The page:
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		                                    Online Shabbat Services Friday 6 PM		                                </span>
		                            <span class="slider_description">You can follow along with the service with your own Mishkan T'filah.

Join us LIVE for streaming of Shabbat services. We will be using YouTube LIVE.</span>
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		                                    Learning for all ages and interest levels		                                </span>
		                            <span class="slider_description">Religious School will start October 25 - Jewish learning is a lifetime commitment and a journey essential for personal and spiritual development, as well as for enhancing the vibrancy of the Jewish community.</span>
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		                            	Learn with CBS		                            </a>
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		                                    Thanks for a successful Community Seder		                                </span>
		                            <span class="slider_description">This year, we had a lot of fun with:
Rabbi Abram's Exodus Challenge, The Great Alaska Afikomen Scavenger Hunt, plenty of kibbitzing, loads of laughter.

Thank to our wonderful Brenda Sims who heads up the Holiday Committee and all the volunteers who helped with set up and clean up. </span>
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		                                    What Divines Us		                                </span>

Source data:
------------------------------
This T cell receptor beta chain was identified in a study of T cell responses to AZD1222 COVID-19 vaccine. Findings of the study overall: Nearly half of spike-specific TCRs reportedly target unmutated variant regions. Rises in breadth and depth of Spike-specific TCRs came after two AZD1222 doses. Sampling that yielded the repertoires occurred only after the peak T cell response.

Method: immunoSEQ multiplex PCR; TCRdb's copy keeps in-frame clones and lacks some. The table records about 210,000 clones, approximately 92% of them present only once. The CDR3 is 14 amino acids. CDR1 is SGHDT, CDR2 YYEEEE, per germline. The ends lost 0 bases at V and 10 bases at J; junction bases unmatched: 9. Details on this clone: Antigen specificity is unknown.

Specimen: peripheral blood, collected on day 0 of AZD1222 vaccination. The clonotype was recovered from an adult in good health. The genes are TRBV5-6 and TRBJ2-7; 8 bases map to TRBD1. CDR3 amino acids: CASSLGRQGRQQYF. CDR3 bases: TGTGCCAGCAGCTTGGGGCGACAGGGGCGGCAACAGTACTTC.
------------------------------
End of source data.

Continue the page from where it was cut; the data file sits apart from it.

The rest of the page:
<span class="slider_description">Pastor Matt Shultz and Rabbi Abram Goodstein discuss their favorite topic: Religion. Each month they share their religious theology and ideology and show that there is more that divines us than divides us.</span>
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		                            	Podcast		                            </a>

Pesach 5784/2024

Join us for this year's Community Seder

Tuesday (4/23) @ 6:00 PM here at CBS

Join us for Passover 2024 at Congregation Beth Sholom!

Ready for a feast of epic proportions? Our community seder is back, and we're kicking off with our members getting first dibs on seats. But don't worry, soon we'll be rolling out the red carpet to the rest of the community. With limited seats available, be quick to secure your spot!

Registration is now open to all:  Click here to reserve your seats.

Prepare your taste buds because Mo's Deli is back on board to cater our festivities!

But wait, there's more! 🎉 This year, get ready for:

🔥 Rabbi Abram's Exodus Challenge
🔍 The Great Alaska Afikomen Scavenger Hunt
💬 Plenty of kibbitzing
😂 Loads of laughter

Why wait? Dive into the fun and REGISTER TODAY! 


Rabbi Abram and Heather Barbour's ADN Opinion article

Below is an opinion piece that Rabbi Abram Goodstein jointly wrote with Heather Barbour of the Islamic Community Center of Anchorage:

Over the past couple of decades there have been many adversities faced by both the Muslim and Jewish Communities in Anchorage. Because of these adversities, many bridges were built between the various communities, including the Interfaith community. We are able to appreciate the humanity that binds us together, and it is vital that this humanity is not forgotten.